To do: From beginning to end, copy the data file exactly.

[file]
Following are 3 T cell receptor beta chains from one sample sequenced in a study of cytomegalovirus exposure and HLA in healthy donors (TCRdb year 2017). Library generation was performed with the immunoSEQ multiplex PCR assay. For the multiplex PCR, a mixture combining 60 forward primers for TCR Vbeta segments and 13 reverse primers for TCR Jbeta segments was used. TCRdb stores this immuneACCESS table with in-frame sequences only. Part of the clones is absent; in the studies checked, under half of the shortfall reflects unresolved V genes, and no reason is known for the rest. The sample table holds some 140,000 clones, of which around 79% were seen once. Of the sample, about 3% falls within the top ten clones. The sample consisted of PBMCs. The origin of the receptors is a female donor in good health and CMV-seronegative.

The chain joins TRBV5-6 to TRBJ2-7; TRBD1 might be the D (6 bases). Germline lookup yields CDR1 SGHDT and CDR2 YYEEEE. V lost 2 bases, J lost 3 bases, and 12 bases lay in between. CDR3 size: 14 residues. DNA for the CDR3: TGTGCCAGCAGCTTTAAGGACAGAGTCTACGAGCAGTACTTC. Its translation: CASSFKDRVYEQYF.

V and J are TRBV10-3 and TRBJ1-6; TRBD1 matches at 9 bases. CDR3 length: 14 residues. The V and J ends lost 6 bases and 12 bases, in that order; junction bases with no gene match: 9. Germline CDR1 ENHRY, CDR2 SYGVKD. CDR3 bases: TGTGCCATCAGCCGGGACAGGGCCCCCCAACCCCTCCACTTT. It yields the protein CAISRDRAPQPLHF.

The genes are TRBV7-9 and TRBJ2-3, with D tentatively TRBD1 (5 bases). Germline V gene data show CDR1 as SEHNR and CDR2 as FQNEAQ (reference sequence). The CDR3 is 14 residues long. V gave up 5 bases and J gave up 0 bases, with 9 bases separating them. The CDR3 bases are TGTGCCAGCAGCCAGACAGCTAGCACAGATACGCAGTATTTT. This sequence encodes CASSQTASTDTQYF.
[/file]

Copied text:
Following are 3 T cell receptor beta chains from one sample sequenced in a study of cytomegalovirus exposure and HLA in healthy donors (TCRdb year 2017). Library generation was performed with the immunoSEQ multiplex PCR assay. For the multiplex PCR, a mixture combining 60 forward primers for TCR Vbeta segments and 13 reverse primers for TCR Jbeta segments was used. TCRdb stores this immuneACCESS table with in-frame sequences only. Part of the clones is absent; in the studies checked, under half of the shortfall reflects unresolved V genes, and no reason is known for the rest. The sample table holds some 140,000 clones, of which around 79% were seen once. Of the sample, about 3% falls within the top ten clones. The sample consisted of PBMCs. The origin of the receptors is a female donor in good health and CMV-seronegative.

The chain joins TRBV5-6 to TRBJ2-7; TRBD1 might be the D (6 bases). Germline lookup yields CDR1 SGHDT and CDR2 YYEEEE. V lost 2 bases, J lost 3 bases, and 12 bases lay in between. CDR3 size: 14 residues. DNA for the CDR3: TGTGCCAGCAGCTTTAAGGACAGAGTCTACGAGCAGTACTTC. Its translation: CASSFKDRVYEQYF.

V and J are TRBV10-3 and TRBJ1-6; TRBD1 matches at 9 bases. CDR3 length: 14 residues. The V and J ends lost 6 bases and 12 bases, in that order; junction bases with no gene match: 9. Germline CDR1 ENHRY, CDR2 SYGVKD. CDR3 bases: TGTGCCATCAGCCGGGACAGGGCCCCCCAACCCCTCCACTTT. It yields the protein CAISRDRAPQPLHF.

The genes are TRBV7-9 and TRBJ2-3, with D tentatively TRBD1 (5 bases). Germline V gene data show CDR1 as SEHNR and CDR2 as FQNEAQ (reference sequence). The CDR3 is 14 residues long. V gave up 5 bases and J gave up 0 bases, with 9 bases separating them. The CDR3 bases are TGTGCCAGCAGCCAGACAGCTAGCACAGATACGCAGTATTTT. This sequence encodes CASSQTASTDTQYF.